Three books to help tourists discover Paris differently – L’Express

the real bill for the Olympic Games – LExpress

They will soon unload the… tourists and other fans of the Olympic Games. The opportunity to recommend three tasty works, historical appetizers to allow them to better understand the moods of frog eaters. So When you are in FranceA Treatise on good manners for use by British soldiers in occupied France from 1944, reissued in a bilingual version by the Manufacture de Livres. “Behave!”, they told the men of the D-Day landings, “France is a country that loves tourists, not invaders”. Among other tips, they should also learn to “hold the alcohol” (“If you are offered wine or alcohol, remember that these drinks are stronger than what you are used to”). Not a word, however, about the purges and the wild settling of scores in the woods.

As Pierre Assouline notes in his preface, this pocket book of battle dress is a “model of empathy for the suffering and humiliations of the French under the German boot”. Its editor would be the Francophile Herbert David Ziman (1902-1983), an eminent journalist from Daily Telegraph and member of the intelligence services in 1942 of the French section of the Ministry of War. At the end of the work, there is also a delicious glossary of a few essential words, with their English pronunciation (Commont allay-voo? Sher ner compron pah). But before that, after a short geographical and historical reminder, the author paints a portrait of the French: nationalists, but also regional chauvinists, attached to the land, to individual freedom, to religion, to art, and much less “orgiastic” as we believe: “Montmartre is not France”. Nor the Champs-Elysées…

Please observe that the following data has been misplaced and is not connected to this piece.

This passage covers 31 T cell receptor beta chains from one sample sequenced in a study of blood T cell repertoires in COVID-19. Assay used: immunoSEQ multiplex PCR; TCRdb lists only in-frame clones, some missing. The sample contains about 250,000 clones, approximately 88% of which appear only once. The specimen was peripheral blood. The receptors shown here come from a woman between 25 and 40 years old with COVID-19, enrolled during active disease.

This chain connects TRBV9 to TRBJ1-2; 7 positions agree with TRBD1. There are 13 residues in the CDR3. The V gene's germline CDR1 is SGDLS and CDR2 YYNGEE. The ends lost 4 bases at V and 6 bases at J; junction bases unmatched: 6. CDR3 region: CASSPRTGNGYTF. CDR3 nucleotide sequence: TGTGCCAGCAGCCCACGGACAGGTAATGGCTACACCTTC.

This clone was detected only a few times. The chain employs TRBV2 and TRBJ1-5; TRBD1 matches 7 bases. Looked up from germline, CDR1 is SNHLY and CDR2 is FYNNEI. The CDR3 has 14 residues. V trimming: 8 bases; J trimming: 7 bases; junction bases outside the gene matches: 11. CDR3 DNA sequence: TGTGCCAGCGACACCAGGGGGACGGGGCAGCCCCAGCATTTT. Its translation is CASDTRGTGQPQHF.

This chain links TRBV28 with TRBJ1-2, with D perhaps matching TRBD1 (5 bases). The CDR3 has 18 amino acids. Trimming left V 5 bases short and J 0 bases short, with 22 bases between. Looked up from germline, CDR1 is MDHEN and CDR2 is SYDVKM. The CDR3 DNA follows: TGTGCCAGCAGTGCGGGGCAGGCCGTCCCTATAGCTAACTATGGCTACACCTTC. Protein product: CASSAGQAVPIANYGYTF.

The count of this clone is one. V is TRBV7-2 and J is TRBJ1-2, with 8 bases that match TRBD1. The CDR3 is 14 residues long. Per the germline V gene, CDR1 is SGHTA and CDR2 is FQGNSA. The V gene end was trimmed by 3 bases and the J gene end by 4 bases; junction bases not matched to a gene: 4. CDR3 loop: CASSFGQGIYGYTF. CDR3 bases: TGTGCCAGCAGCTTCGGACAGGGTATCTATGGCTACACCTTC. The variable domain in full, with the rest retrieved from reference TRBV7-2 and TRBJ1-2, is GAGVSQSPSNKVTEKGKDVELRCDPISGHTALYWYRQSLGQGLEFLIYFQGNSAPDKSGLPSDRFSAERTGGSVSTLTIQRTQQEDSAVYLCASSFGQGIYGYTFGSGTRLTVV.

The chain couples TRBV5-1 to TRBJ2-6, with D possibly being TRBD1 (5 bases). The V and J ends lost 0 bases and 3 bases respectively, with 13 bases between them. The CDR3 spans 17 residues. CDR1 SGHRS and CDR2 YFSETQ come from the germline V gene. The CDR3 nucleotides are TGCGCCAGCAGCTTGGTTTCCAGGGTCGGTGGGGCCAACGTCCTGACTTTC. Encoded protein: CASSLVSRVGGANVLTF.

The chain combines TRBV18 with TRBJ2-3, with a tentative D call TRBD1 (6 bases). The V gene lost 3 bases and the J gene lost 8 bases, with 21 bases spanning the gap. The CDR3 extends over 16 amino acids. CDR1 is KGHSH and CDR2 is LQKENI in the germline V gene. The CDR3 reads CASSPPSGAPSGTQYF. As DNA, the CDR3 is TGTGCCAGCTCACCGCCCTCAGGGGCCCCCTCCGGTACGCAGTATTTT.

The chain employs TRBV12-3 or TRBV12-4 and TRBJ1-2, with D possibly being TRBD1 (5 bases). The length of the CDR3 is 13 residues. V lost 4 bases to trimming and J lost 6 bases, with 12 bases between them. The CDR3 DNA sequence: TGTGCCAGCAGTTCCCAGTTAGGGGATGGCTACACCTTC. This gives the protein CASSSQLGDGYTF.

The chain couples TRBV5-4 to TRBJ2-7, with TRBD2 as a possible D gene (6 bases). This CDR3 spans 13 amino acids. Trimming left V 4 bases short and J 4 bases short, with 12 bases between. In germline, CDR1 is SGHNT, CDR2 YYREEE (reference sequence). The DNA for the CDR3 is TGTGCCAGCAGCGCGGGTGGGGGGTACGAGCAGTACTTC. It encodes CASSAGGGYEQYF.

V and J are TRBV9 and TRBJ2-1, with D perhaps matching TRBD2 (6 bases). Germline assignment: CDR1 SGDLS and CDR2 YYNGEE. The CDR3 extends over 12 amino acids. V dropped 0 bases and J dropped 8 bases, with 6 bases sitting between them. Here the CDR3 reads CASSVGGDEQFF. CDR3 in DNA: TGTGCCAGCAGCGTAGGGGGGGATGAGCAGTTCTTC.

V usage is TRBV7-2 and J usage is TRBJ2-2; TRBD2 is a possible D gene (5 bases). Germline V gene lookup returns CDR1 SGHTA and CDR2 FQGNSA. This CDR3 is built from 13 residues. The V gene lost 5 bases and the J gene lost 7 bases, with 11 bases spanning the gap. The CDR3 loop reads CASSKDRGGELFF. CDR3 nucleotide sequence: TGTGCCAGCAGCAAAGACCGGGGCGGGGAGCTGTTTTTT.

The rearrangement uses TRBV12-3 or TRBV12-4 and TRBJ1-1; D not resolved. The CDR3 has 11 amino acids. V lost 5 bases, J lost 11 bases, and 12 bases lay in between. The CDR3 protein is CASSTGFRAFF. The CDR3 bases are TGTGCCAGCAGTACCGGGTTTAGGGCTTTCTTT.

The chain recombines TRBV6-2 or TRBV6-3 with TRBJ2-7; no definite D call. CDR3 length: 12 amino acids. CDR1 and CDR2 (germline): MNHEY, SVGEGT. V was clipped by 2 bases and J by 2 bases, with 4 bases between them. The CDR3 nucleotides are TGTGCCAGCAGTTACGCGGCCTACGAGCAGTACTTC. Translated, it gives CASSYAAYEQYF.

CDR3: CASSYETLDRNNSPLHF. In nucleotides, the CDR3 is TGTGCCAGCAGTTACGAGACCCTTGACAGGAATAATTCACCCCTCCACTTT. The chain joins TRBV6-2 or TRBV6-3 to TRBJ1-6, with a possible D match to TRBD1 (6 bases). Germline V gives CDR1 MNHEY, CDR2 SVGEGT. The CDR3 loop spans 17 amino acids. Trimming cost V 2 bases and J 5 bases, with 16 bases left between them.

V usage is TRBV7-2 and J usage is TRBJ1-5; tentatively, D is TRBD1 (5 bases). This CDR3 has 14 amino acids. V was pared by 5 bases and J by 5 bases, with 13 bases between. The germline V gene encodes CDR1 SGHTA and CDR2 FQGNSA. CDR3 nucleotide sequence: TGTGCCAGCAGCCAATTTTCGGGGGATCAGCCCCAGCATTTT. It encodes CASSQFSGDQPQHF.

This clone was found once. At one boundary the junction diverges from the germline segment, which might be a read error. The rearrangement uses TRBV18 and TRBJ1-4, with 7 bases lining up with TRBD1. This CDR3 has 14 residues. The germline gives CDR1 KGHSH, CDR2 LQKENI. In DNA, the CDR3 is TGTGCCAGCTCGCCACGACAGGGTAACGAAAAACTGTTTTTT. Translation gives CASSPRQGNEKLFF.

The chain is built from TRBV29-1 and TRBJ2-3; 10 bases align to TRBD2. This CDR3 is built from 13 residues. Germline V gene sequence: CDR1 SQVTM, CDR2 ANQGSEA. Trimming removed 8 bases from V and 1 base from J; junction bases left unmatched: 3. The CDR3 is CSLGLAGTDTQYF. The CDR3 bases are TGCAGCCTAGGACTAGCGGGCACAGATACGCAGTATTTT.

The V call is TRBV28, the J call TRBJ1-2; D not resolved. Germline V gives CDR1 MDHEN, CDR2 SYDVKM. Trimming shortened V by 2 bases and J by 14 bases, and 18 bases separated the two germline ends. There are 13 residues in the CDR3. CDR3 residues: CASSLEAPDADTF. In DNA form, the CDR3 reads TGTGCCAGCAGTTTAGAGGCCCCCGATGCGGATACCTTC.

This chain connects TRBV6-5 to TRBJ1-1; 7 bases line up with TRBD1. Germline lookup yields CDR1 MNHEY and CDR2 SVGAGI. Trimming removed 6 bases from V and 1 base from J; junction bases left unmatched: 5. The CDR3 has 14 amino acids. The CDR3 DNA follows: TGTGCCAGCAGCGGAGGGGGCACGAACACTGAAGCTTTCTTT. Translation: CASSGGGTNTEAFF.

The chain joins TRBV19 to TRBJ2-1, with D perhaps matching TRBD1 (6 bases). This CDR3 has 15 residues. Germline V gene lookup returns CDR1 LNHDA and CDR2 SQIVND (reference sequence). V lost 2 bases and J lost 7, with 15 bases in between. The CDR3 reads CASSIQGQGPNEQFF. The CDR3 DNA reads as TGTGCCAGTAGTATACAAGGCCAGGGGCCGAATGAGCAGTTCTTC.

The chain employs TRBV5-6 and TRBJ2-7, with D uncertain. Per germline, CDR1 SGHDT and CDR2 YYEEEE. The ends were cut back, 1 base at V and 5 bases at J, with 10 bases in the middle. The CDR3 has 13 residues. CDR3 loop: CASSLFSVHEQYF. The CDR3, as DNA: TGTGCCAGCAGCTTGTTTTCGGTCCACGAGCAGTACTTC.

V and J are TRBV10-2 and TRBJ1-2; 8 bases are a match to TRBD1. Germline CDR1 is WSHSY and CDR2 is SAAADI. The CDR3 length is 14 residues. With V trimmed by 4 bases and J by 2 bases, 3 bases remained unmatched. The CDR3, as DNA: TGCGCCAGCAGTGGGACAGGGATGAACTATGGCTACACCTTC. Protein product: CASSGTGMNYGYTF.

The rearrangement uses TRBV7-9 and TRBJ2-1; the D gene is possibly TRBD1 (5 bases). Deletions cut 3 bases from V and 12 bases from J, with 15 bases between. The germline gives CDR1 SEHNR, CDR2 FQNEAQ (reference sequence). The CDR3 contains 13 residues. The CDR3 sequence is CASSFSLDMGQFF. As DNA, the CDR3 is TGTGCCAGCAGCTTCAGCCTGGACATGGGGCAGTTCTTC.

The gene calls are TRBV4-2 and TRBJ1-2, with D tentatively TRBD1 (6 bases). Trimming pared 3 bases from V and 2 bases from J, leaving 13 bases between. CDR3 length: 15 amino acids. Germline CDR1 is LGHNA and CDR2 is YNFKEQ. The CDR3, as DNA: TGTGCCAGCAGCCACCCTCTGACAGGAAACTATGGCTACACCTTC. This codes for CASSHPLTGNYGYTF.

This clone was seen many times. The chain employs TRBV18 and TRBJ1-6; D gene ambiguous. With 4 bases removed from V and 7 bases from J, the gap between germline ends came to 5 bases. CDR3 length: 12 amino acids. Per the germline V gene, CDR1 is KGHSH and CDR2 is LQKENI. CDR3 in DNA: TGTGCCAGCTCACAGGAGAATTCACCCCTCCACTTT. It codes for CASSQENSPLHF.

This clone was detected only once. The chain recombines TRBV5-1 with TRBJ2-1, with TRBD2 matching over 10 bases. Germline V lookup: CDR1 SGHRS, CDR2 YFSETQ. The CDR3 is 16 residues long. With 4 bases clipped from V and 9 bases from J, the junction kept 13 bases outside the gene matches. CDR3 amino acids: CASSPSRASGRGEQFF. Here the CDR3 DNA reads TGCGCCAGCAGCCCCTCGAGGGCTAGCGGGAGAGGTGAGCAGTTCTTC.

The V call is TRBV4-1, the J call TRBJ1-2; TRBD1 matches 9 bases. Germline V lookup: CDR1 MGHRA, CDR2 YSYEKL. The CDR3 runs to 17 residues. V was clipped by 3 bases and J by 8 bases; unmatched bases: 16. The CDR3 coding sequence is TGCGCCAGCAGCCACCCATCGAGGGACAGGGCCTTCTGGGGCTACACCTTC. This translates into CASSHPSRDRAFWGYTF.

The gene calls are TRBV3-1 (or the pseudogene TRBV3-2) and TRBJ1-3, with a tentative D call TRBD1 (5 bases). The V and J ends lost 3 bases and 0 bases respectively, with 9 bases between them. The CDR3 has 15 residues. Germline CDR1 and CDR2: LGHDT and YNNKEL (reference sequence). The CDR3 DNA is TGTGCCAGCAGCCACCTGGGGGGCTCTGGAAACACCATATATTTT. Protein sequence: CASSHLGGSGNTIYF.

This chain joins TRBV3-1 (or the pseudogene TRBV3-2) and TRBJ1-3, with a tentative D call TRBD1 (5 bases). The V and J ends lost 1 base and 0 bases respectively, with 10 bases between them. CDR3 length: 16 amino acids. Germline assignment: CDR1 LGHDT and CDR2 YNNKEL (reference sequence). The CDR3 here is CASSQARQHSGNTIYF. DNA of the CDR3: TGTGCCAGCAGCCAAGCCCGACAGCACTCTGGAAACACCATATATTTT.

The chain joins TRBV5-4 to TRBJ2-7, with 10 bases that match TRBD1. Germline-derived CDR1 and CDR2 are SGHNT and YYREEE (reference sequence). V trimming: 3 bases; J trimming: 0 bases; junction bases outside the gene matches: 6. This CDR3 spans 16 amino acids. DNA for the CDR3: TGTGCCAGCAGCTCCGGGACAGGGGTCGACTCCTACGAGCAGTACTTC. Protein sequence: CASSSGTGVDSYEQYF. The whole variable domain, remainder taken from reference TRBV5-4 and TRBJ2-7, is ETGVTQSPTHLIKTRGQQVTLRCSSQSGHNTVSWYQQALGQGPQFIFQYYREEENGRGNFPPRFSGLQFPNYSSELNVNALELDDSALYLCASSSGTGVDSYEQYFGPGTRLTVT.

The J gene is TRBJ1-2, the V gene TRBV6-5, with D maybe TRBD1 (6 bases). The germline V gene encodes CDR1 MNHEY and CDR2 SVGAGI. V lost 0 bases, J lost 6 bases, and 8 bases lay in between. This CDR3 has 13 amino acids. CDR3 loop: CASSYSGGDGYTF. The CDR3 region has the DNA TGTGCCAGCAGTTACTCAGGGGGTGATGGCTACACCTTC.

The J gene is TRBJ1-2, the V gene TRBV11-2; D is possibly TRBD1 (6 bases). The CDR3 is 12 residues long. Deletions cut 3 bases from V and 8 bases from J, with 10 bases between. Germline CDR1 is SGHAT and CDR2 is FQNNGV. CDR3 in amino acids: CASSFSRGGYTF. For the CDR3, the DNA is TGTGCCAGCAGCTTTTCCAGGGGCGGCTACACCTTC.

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Our second highly recommendable curiosity is indeed entitled Flagrant crimes on the Champs-Élysées. 1777-1791 (Mercure de France, coll. Le Temps regained) in an edition presented and prefaced by the historian Arlette Fage. Or the weekly reports of the Swiss guard Federici, in charge of the police of the Promenade des Champs, given to his immediate superior, the Count of Angiviller, general director of the Bâtiments du Roi. The Promenade des Champs, then a huge public place secluded in the countryside, crossed by paths, planted with trees and bordered by the wheat fields of the Maillot plain, was so successful that all of Paris flocked there in social coexistence unexpected. The reports from our Swiss guard are most impactful as Federici, interfering in the event, was able to maintain great freedom of expression, in an oral and pictorial language, with syncopated syntax. As Arlette Fage points out, our Swiss Guard has trouble with those who want to graze their animals and with the arrogant riders whose horses cut into trees and respect nothing. Quarrels, brawls, sword battles, forbidden bar games, pilfering, theft, are his daily bread. Like a scent of déjà vu, minus the animals.

On the art of swimming in the Seine

Finally, to read before jumping off the Pont des Arts, The Taste of the Seine (Little Mercury). Where we learn from the pen of journalist Eugène Briffault (in The Devil in Paris, collection of short stories published by Hetzel in 1845) that, born in the 19th century, numerous bathing companies allowed Parisians to swim in complete safety. The only restrictions: it is then forbidden to bathe after 10 p.m. and outside the facilities, duly surrounded by boards, while “no communication can be established between the men’s and women’s baths”.

The fact remains that, already, as the singer Maurice Mac-Nab declaimed: “In Paris, the Seine is murky/And it’s not fun at all,/To splash around in double fat:/I’m done I’m going to swim in Chatou. A century and a half later, will Anne Hidalgo and Emmanuel Macron go swimming in Paris? Or in Chatou?